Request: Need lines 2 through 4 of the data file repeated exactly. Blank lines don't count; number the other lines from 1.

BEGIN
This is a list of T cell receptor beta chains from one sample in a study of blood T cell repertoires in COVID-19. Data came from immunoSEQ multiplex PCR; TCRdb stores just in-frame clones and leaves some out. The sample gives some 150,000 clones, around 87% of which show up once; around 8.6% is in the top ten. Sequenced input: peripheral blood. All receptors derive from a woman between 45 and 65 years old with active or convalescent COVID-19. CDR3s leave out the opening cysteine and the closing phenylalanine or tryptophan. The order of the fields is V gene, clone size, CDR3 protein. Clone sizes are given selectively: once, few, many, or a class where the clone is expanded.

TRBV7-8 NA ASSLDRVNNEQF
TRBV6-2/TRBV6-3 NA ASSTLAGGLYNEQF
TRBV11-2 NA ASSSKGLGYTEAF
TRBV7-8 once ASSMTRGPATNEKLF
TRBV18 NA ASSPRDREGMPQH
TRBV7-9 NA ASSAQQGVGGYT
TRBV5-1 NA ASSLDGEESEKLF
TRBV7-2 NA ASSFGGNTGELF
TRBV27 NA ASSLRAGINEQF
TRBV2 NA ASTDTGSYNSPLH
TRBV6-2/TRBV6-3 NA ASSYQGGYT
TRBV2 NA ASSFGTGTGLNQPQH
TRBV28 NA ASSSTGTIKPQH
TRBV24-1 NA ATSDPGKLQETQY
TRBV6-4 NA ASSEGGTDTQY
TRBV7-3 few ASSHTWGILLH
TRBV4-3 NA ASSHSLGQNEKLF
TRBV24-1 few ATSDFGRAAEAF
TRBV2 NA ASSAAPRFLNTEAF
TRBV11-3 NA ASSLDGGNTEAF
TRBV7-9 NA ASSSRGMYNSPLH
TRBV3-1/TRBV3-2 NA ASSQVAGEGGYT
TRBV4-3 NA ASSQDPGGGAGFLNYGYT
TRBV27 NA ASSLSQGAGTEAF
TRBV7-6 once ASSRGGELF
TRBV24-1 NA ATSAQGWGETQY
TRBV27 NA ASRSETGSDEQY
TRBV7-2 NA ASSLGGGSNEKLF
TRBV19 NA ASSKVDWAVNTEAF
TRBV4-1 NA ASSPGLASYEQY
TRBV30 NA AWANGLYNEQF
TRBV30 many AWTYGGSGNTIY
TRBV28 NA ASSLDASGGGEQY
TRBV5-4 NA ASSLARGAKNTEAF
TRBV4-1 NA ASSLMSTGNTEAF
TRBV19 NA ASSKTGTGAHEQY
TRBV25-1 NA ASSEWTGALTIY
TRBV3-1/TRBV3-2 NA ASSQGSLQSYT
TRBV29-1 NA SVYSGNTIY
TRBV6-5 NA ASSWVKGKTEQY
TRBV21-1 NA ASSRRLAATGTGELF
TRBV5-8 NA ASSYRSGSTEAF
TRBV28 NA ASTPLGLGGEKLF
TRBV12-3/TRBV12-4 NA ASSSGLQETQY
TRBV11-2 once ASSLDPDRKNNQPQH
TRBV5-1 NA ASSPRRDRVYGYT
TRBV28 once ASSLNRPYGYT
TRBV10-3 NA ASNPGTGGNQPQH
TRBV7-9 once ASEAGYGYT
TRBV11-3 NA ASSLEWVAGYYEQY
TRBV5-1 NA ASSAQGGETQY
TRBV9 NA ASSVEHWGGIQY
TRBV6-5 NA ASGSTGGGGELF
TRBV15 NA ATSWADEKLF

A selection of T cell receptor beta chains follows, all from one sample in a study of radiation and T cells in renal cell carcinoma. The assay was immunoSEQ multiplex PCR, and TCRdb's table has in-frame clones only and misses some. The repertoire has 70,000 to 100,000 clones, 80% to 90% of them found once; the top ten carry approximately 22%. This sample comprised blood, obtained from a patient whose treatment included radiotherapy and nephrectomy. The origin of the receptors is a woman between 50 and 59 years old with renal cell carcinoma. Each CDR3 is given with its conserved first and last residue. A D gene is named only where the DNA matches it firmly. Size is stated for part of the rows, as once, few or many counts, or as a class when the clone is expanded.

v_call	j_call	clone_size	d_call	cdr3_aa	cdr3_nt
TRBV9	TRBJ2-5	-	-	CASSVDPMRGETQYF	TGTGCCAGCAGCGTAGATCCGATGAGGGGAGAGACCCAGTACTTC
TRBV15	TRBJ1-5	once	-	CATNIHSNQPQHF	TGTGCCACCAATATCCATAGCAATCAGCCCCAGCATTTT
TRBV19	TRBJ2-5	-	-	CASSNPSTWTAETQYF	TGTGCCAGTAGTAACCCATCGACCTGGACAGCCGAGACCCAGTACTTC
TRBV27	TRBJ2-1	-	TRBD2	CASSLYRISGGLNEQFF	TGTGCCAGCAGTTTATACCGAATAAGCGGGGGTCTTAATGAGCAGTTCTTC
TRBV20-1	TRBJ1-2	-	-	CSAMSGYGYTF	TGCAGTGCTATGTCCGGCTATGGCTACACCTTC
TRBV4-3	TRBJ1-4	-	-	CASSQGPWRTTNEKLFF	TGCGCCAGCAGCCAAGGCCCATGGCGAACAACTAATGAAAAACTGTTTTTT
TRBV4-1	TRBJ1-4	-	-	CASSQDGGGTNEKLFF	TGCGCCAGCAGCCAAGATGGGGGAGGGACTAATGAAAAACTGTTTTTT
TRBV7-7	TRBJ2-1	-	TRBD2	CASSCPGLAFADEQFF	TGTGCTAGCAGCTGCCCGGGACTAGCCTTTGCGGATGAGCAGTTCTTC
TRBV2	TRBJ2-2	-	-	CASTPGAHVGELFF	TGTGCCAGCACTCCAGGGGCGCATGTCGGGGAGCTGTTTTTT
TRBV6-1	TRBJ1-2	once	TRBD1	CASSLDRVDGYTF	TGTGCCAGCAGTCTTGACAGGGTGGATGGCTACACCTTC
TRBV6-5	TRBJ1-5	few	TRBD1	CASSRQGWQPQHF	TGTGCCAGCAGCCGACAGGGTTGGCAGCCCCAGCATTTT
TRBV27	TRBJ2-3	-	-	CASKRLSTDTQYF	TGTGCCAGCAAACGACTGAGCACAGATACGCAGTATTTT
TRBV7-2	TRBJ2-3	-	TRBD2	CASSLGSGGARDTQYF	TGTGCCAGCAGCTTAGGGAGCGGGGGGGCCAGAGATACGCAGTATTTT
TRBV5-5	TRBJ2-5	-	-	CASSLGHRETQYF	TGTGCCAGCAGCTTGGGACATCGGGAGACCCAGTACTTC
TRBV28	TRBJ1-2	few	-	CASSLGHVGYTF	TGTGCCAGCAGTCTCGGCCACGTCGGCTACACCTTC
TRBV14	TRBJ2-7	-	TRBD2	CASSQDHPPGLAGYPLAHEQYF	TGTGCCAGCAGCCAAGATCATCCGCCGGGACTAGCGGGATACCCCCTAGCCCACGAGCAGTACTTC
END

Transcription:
TRBV7-8 NA ASSLDRVNNEQF
TRBV6-2/TRBV6-3 NA ASSTLAGGLYNEQF
TRBV11-2 NA ASSSKGLGYTEAF